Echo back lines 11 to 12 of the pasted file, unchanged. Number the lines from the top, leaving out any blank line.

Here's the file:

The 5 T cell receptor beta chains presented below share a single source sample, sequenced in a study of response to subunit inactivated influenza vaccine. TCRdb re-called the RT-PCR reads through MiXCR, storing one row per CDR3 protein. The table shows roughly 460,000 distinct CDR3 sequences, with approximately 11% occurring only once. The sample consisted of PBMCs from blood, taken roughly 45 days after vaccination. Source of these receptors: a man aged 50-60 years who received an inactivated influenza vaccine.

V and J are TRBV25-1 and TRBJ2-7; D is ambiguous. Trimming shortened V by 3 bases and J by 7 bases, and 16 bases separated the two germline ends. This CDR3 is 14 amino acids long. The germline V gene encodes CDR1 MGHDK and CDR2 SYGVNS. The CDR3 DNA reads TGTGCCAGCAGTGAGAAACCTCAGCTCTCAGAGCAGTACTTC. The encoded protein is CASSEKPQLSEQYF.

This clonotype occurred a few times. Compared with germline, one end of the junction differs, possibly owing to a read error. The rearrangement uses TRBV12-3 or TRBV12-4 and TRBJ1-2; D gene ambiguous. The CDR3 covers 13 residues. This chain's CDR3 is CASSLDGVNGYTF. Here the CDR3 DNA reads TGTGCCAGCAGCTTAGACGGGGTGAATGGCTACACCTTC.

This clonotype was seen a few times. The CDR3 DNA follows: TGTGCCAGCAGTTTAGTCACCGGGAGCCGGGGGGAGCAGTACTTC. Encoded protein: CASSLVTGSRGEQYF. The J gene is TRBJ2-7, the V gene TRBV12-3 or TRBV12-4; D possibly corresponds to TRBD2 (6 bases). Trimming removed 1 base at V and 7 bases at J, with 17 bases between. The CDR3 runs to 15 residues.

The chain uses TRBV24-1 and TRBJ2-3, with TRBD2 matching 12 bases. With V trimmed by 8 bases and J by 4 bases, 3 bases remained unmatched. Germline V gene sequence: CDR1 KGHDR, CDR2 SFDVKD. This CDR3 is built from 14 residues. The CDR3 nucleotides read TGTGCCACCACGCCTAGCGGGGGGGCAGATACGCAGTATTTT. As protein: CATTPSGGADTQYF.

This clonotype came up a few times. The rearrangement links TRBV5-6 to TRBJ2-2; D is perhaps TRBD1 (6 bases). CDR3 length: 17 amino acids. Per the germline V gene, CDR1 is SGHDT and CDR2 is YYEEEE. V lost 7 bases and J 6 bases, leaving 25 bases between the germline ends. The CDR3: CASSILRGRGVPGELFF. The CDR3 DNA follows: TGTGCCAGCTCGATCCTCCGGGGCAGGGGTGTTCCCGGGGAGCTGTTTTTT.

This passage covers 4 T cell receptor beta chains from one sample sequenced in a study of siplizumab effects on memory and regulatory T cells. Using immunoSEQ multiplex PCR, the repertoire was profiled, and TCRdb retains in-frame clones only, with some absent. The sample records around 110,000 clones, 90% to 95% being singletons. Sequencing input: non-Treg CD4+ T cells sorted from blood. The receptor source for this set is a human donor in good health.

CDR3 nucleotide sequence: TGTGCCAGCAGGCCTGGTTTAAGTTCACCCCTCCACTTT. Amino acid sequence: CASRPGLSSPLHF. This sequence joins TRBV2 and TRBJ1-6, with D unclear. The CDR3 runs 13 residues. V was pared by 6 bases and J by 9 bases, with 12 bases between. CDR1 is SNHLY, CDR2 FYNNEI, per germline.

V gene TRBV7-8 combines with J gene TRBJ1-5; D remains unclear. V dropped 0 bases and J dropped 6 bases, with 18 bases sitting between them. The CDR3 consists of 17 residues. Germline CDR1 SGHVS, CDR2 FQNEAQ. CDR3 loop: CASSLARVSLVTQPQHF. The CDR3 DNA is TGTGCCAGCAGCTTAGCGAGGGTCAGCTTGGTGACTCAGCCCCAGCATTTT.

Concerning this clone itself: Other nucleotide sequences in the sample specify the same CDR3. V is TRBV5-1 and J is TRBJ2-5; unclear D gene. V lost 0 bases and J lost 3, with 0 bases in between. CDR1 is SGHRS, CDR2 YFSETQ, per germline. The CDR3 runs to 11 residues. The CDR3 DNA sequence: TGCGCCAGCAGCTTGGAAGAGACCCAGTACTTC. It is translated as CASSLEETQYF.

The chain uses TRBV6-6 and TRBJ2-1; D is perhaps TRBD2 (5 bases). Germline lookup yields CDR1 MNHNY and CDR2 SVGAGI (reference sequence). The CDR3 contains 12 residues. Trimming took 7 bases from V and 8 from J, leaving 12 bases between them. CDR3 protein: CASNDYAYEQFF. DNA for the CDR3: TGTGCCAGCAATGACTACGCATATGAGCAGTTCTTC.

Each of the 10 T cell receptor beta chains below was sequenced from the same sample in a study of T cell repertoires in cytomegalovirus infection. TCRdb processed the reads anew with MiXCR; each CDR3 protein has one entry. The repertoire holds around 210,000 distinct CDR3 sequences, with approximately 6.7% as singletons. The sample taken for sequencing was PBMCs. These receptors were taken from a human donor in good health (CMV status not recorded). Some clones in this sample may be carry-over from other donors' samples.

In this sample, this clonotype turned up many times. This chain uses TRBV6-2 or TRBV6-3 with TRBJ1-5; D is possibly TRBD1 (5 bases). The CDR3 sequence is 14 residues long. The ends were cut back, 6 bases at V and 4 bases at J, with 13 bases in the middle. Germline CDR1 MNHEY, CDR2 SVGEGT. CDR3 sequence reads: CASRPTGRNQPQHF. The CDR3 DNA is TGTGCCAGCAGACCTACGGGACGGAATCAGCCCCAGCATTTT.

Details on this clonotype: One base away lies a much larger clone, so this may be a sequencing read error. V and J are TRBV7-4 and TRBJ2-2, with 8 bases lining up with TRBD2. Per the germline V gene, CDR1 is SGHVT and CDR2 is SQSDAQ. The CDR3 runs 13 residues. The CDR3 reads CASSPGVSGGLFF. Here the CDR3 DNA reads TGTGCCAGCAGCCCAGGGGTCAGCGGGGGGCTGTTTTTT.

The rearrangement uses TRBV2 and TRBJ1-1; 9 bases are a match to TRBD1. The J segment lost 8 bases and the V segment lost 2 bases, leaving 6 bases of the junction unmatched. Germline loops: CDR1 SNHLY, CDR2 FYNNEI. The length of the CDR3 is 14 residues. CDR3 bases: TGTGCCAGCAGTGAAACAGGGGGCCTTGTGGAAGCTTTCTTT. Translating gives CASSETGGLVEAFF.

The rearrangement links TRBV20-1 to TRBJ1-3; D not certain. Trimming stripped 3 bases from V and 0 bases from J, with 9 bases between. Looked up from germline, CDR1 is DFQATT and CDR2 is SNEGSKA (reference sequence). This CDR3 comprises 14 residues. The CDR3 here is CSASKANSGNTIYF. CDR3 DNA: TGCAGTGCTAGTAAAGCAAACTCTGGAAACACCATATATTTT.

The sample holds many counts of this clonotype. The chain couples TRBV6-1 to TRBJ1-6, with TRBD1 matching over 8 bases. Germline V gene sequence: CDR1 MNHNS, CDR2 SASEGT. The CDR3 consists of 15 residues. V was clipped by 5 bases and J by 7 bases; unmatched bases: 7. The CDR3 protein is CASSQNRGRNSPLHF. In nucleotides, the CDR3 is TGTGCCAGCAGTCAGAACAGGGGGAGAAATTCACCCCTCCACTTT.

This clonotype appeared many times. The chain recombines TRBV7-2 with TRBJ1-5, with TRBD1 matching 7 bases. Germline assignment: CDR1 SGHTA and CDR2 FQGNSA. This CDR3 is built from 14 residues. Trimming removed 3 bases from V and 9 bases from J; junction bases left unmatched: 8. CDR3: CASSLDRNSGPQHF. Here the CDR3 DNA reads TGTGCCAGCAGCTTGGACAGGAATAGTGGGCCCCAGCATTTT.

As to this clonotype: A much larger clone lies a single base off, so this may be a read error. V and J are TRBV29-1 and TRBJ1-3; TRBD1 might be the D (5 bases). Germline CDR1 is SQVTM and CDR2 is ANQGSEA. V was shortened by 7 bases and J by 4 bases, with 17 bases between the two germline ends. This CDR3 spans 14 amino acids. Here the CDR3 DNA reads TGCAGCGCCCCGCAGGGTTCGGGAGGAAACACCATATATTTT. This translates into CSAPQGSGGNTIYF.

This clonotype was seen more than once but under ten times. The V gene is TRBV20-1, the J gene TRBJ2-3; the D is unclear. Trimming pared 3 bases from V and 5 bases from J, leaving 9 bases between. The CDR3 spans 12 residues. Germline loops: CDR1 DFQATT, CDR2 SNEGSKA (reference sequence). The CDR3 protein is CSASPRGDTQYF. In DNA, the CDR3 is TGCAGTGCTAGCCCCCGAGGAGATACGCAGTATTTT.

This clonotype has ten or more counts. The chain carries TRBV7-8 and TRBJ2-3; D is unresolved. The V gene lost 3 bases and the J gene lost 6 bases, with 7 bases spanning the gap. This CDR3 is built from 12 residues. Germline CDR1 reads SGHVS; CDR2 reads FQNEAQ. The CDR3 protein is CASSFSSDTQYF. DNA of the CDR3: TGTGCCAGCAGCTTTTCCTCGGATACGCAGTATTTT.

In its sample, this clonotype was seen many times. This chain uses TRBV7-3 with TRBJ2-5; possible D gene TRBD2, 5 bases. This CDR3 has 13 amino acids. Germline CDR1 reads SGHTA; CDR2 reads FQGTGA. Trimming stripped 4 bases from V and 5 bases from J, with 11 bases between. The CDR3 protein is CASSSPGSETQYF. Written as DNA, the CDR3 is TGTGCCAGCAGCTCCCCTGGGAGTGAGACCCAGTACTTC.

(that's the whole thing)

The chain uses TRBV6-6 and TRBJ2-1; D is perhaps TRBD2 (5 bases). Germline lookup yields CDR1 MNHNY and CDR2 SVGAGI (reference sequence). The CDR3 contains 12 residues. Trimming took 7 bases from V and 8 from J, leaving 12 bases between them. CDR3 protein: CASNDYAYEQFF. DNA for the CDR3: TGTGCCAGCAATGACTACGCATATGAGCAGTTCTTC.

Each of the 10 T cell receptor beta chains below was sequenced from the same sample in a study of T cell repertoires in cytomegalovirus infection. TCRdb processed the reads anew with MiXCR; each CDR3 protein has one entry. The repertoire holds around 210,000 distinct CDR3 sequences, with approximately 6.7% as singletons. The sample taken for sequencing was PBMCs. These receptors were taken from a human donor in good health (CMV status not recorded). Some clones in this sample may be carry-over from other donors' samples.